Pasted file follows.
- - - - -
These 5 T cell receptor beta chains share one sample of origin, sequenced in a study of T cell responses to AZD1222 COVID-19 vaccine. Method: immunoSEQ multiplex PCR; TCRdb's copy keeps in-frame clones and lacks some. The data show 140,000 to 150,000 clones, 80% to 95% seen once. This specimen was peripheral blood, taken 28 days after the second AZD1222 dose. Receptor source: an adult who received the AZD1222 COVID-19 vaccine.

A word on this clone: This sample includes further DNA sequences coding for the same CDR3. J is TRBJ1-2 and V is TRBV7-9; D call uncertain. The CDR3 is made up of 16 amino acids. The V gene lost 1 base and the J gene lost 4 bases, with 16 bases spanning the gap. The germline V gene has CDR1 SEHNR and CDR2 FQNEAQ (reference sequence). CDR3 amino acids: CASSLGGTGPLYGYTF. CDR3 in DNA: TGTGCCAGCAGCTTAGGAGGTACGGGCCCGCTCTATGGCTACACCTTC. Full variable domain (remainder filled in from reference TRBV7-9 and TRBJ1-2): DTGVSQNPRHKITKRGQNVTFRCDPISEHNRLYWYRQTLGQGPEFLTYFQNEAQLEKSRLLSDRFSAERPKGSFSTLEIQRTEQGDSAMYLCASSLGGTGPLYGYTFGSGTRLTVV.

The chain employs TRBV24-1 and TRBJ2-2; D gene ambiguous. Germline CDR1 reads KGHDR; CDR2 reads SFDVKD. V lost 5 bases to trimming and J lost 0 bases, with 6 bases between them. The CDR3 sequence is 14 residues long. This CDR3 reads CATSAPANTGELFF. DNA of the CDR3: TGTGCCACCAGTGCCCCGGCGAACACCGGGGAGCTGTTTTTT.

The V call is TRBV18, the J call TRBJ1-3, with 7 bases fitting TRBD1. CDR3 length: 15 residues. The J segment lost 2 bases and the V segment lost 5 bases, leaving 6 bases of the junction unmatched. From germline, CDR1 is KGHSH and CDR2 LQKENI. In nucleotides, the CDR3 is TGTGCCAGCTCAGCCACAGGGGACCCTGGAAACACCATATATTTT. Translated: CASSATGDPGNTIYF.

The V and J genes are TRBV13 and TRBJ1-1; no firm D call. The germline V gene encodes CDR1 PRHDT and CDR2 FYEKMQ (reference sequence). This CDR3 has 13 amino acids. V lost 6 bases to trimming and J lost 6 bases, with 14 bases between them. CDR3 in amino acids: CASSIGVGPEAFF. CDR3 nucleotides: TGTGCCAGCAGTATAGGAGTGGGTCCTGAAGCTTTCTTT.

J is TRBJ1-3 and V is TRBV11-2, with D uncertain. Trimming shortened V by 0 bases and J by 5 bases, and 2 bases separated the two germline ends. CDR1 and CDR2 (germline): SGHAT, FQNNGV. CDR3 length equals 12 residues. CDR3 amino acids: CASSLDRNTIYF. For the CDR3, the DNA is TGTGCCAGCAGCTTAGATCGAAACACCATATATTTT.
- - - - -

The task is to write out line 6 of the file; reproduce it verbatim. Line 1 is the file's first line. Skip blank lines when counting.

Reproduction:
J is TRBJ1-3 and V is TRBV11-2, with D uncertain. Trimming shortened V by 0 bases and J by 5 bases, and 2 bases separated the two germline ends. CDR1 and CDR2 (germline): SGHAT, FQNNGV. CDR3 length equals 12 residues. CDR3 amino acids: CASSLDRNTIYF. For the CDR3, the DNA is TGTGCCAGCAGCTTAGATCGAAACACCATATATTTT.